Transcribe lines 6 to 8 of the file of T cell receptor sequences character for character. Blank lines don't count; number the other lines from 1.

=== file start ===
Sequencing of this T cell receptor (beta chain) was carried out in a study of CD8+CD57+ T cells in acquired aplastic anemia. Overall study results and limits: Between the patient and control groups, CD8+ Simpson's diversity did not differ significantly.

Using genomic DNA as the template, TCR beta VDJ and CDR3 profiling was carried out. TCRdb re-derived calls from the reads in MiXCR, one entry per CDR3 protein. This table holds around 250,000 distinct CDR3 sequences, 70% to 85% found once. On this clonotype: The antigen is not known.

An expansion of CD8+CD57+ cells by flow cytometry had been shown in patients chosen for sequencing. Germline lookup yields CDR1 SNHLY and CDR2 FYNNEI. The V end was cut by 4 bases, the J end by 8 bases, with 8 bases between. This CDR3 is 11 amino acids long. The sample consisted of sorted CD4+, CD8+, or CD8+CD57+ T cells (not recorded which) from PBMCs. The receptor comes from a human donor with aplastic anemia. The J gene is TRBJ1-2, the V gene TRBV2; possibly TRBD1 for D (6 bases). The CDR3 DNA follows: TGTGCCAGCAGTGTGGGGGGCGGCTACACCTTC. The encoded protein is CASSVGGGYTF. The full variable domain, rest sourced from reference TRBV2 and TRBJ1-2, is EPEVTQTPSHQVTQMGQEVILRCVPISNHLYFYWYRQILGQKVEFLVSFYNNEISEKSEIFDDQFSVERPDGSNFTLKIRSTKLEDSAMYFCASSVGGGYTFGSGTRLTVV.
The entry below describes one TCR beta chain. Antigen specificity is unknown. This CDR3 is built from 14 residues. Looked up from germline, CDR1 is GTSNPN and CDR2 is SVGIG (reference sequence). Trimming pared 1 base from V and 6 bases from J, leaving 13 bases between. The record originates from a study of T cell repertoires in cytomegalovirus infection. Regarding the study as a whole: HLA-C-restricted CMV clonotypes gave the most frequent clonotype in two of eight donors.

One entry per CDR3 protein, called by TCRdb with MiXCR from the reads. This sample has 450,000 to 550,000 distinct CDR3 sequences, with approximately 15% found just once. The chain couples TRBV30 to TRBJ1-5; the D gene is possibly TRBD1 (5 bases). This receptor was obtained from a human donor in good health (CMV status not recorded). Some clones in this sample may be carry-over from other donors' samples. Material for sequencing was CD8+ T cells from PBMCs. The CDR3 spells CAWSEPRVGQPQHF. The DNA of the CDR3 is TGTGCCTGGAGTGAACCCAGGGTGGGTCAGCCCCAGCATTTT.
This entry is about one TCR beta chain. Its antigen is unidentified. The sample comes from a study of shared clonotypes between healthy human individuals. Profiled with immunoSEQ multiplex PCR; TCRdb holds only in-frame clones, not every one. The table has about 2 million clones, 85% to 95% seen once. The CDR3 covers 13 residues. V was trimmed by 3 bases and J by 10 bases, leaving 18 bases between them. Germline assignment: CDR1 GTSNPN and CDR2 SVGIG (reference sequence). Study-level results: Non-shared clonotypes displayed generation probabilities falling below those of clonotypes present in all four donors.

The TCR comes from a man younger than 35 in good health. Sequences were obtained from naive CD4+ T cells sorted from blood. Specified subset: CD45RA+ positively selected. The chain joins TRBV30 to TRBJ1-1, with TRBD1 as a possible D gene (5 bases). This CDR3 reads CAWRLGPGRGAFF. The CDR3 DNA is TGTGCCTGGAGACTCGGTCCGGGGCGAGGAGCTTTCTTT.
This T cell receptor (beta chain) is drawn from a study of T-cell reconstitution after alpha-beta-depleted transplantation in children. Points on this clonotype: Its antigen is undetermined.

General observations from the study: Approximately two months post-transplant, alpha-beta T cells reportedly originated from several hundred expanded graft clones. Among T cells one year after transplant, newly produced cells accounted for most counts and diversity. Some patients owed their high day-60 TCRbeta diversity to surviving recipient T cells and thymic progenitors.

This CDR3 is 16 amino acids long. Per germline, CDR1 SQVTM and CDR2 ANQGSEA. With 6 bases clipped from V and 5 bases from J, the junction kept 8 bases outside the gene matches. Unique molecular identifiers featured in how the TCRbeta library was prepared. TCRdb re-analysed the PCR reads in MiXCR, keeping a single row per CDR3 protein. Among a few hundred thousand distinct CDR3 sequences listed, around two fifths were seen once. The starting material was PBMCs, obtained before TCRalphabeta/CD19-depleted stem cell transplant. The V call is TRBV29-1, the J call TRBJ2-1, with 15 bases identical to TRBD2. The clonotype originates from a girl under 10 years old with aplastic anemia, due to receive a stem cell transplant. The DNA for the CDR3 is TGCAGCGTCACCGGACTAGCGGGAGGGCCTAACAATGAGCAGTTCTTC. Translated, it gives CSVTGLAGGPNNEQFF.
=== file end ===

This entry is about one TCR beta chain. Its antigen is unidentified. The sample comes from a study of shared clonotypes between healthy human individuals. Profiled with immunoSEQ multiplex PCR; TCRdb holds only in-frame clones, not every one. The table has about 2 million clones, 85% to 95% seen once. The CDR3 covers 13 residues. V was trimmed by 3 bases and J by 10 bases, leaving 18 bases between them. Germline assignment: CDR1 GTSNPN and CDR2 SVGIG (reference sequence). Study-level results: Non-shared clonotypes displayed generation probabilities falling below those of clonotypes present in all four donors.

The TCR comes from a man younger than 35 in good health. Sequences were obtained from naive CD4+ T cells sorted from blood. Specified subset: CD45RA+ positively selected. The chain joins TRBV30 to TRBJ1-1, with TRBD1 as a possible D gene (5 bases). This CDR3 reads CAWRLGPGRGAFF. The CDR3 DNA is TGTGCCTGGAGACTCGGTCCGGGGCGAGGAGCTTTCTTT.
This T cell receptor (beta chain) is drawn from a study of T-cell reconstitution after alpha-beta-depleted transplantation in children. Points on this clonotype: Its antigen is undetermined.